Jockey Chance Rollins, injured at Bay Meadows on June 11, has been moved from the intensive care unit at Stanford Hospital and is taking "truly remarkable and miraculous" steps toward recovery, track physician Dr. David Seftel said Wednesday.The 36-year-old Rollins sustained severe head injuries when his mount veered in sharply and hit the rail shortly after the start of a race at the San Mateo track. The jockey landed on his head and was in cardiac arrest when medical attendants reached his side. He was resuscitated by Seftel, then transported to Stanford, where doctors discovered bleeding and additional nerve damage to the base of the brain.Rollins remained in a medically-induced coma in ICU for two days as doctors worked to stabilize his condition. He was taken off sedatives Tuesday evening and transferred to a regular ward Wednesday afternoon."Doctors were able to remove the breathing tube this morning," Seftel said. "Chance is breathing on his own, he's conscious and alert, and he's able to speak slowly in monosyllables – one word at a time. This afternoon he was able to actually stand up and ambulate slowly to the window with assistance, so he's making a truly remarkable and miraculous recovery from his comatose state, and we'll just hope and pray that positive change continues."While it is impossible to gauge a recovery time in the jockey's case, a return to riding may not be out of the question for Rollins. "We just have to hope and pray that positive change continues," said Seftel, who is currently conducting the first nationwide health study on jockeys. "Thankfully, we were able to provide an immediate response at the scene of the accident, which is vital with any type of serious injury. Unfortunately, that's not the case at every race track, but it should be. Medical care for these riders should not be compromised. They deserve the best because they're giving us their best in every race, every day."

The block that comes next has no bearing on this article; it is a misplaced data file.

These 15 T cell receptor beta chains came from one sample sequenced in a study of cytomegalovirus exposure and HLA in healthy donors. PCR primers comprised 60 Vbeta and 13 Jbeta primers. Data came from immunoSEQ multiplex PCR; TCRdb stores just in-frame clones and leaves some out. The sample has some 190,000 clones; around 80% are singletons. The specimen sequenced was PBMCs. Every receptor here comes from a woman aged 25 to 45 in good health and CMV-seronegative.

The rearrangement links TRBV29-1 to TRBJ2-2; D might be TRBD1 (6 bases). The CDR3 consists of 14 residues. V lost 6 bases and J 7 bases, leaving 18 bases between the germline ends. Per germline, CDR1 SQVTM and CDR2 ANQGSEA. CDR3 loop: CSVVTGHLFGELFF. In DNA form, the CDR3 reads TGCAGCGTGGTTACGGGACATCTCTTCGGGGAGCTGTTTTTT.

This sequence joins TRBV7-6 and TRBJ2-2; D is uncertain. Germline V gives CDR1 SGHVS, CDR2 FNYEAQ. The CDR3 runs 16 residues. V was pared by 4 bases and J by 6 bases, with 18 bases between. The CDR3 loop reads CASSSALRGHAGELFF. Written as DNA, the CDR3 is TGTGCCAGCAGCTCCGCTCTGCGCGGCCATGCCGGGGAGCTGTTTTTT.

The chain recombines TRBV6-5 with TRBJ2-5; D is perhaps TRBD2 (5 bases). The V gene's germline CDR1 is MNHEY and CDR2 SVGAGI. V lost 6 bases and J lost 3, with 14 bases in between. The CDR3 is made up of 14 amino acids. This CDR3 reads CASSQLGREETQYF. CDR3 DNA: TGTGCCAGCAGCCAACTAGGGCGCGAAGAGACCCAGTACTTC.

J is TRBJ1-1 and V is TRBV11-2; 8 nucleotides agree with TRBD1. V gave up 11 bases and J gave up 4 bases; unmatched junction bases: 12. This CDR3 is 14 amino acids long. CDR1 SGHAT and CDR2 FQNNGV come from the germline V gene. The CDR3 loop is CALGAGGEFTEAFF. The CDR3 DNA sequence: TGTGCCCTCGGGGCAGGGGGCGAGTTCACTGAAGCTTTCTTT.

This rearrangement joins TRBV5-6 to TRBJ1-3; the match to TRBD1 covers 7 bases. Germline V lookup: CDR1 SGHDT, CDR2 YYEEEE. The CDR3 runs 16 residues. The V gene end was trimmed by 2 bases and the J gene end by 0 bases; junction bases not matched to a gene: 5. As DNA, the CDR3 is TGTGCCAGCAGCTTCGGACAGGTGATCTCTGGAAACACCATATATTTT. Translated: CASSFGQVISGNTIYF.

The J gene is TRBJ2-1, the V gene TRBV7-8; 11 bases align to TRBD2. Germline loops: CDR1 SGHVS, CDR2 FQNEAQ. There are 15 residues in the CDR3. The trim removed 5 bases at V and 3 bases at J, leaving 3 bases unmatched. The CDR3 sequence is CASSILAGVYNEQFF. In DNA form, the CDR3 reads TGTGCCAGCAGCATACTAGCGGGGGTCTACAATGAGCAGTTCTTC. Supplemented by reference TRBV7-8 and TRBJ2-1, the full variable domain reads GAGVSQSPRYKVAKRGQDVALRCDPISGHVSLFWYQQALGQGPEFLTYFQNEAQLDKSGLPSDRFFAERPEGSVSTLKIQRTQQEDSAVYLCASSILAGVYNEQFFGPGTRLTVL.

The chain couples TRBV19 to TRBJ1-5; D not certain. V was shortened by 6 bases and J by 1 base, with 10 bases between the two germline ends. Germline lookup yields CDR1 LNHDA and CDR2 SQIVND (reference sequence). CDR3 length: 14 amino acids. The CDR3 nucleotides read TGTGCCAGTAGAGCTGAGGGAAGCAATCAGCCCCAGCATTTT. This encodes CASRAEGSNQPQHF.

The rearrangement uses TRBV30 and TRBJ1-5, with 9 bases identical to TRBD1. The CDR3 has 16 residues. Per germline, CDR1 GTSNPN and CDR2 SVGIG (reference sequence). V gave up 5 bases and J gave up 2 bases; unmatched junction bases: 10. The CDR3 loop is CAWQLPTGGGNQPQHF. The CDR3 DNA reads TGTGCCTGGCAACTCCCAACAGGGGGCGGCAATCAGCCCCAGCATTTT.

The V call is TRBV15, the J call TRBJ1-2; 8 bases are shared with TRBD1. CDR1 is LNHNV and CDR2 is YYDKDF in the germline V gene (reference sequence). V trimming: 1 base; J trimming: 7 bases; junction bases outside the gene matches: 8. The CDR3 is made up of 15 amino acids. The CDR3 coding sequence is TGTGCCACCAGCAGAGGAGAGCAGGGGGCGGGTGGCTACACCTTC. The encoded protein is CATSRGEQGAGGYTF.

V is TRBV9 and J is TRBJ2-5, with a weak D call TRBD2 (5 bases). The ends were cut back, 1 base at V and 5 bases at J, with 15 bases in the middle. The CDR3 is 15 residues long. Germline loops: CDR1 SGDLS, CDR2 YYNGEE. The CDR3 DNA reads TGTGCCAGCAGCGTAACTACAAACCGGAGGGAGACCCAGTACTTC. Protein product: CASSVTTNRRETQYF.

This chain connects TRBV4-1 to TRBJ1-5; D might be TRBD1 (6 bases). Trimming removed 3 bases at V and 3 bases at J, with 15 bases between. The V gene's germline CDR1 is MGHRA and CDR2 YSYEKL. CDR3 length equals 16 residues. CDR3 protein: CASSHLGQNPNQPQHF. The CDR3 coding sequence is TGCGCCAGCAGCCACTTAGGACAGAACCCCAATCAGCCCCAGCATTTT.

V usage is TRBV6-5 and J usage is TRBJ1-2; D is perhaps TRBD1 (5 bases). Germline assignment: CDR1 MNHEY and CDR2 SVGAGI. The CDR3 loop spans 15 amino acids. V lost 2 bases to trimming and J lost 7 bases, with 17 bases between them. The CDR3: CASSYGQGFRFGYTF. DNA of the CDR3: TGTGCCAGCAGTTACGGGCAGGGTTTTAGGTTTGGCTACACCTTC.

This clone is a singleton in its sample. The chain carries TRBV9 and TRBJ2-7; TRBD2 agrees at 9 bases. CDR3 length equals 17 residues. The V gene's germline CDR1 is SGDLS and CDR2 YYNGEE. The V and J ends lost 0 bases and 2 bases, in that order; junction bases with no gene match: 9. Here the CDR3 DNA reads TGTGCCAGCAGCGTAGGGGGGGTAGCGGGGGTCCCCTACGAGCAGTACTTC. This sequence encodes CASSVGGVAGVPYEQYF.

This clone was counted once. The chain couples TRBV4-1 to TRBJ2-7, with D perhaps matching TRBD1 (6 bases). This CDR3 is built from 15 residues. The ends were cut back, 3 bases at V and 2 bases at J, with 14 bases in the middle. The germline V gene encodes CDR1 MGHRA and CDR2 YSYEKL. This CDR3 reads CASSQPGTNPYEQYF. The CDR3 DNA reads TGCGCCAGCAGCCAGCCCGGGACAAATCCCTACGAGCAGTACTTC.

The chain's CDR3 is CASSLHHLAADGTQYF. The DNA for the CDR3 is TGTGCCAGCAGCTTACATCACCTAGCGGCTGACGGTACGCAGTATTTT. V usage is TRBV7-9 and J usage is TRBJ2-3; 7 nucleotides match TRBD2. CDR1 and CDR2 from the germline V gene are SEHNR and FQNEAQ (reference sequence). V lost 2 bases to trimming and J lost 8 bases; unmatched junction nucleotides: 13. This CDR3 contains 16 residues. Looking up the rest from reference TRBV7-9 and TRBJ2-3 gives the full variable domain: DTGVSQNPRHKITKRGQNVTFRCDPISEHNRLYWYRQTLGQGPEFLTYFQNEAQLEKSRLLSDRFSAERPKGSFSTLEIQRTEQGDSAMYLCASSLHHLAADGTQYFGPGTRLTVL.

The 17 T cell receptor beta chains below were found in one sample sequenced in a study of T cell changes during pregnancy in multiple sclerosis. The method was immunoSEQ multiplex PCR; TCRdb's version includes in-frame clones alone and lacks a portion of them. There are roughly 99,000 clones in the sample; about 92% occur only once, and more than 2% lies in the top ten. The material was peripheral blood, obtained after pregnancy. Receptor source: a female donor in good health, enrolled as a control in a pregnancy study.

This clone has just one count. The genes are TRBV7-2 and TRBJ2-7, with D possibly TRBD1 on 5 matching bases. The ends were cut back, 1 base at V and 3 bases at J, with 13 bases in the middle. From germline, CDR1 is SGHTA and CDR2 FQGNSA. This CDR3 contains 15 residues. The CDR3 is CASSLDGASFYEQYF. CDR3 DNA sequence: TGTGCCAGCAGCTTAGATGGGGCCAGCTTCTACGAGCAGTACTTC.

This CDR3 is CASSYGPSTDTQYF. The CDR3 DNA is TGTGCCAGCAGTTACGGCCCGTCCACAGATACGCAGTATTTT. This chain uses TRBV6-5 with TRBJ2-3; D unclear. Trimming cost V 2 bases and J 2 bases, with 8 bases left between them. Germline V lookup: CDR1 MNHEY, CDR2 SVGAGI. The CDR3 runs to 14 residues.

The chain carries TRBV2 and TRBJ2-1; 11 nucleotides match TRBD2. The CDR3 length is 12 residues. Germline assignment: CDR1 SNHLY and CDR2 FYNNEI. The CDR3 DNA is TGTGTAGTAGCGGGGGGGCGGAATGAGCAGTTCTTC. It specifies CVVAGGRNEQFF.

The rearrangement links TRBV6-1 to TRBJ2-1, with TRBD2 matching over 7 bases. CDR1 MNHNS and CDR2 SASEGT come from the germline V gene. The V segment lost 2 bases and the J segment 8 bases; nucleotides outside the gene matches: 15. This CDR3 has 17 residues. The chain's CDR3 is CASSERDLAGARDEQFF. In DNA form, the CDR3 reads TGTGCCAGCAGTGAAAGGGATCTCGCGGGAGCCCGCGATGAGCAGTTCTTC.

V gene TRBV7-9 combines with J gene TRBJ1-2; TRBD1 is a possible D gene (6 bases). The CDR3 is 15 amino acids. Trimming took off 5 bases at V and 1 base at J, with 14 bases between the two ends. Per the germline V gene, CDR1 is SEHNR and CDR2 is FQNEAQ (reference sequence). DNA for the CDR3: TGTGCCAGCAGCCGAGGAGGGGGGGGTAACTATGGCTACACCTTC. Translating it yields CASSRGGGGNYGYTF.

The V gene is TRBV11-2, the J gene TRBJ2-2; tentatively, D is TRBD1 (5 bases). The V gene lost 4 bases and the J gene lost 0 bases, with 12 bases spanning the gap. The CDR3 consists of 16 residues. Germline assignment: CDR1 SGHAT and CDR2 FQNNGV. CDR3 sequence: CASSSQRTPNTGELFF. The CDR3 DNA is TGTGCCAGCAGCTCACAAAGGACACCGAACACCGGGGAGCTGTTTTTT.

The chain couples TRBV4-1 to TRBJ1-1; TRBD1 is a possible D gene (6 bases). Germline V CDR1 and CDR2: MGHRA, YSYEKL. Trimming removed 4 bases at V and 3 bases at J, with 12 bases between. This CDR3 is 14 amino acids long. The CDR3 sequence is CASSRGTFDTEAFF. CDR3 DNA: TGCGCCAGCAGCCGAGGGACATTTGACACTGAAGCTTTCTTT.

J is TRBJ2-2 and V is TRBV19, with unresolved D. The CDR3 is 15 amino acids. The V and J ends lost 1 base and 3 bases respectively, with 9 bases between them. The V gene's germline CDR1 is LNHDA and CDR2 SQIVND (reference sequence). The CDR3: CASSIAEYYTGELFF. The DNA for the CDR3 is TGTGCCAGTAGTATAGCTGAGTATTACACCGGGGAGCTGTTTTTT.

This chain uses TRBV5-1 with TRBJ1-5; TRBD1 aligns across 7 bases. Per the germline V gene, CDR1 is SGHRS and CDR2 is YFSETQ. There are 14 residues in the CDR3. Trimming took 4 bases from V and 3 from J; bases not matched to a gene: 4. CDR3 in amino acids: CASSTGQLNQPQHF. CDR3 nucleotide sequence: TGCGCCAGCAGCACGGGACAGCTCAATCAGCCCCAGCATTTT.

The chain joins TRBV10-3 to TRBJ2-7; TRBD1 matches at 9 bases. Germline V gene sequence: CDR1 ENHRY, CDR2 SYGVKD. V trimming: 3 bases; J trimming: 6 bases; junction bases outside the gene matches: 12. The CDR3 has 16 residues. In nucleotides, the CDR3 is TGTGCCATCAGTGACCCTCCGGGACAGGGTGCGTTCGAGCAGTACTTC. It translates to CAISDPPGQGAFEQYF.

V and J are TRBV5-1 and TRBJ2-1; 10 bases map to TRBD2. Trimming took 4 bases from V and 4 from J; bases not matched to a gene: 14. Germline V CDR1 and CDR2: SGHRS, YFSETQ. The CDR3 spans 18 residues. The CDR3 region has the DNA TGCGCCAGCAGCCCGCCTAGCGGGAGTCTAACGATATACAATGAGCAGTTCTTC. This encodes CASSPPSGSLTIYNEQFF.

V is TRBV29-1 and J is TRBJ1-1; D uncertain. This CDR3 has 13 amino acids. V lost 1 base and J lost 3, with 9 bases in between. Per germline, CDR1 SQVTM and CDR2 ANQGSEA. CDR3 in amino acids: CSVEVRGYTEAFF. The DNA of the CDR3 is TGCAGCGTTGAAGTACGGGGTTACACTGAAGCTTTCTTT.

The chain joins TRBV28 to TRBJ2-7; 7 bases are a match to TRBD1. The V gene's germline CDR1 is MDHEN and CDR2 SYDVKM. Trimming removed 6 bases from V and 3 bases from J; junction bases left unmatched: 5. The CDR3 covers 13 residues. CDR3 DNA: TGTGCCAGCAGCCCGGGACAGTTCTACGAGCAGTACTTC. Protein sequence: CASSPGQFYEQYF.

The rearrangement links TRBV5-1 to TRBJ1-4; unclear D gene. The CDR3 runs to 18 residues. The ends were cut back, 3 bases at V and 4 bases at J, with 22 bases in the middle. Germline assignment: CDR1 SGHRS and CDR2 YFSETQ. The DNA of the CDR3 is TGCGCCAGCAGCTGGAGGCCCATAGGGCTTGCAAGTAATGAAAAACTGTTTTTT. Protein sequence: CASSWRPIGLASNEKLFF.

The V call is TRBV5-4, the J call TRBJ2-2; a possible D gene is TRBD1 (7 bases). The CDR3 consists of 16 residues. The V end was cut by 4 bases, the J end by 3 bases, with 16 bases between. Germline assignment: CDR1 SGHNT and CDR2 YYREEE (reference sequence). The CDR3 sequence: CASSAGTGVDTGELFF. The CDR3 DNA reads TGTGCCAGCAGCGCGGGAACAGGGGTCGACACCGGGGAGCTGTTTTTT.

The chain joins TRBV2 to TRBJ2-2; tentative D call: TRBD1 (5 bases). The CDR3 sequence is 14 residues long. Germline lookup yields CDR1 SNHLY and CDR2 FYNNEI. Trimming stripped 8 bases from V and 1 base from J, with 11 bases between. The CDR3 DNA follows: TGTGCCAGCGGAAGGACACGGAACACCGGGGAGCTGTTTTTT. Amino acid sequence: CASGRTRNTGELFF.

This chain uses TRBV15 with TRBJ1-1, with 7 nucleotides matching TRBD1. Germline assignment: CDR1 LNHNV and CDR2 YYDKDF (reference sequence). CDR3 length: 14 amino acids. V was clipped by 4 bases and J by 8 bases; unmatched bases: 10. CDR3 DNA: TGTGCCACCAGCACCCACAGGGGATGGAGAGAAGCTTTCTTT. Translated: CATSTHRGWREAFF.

Winner of over 2,000 races, Chance Rollins ranked fourth in the Bay Meadows standings going into Sunday's card. His mounts earned more than $21 million throughout his 17-year career.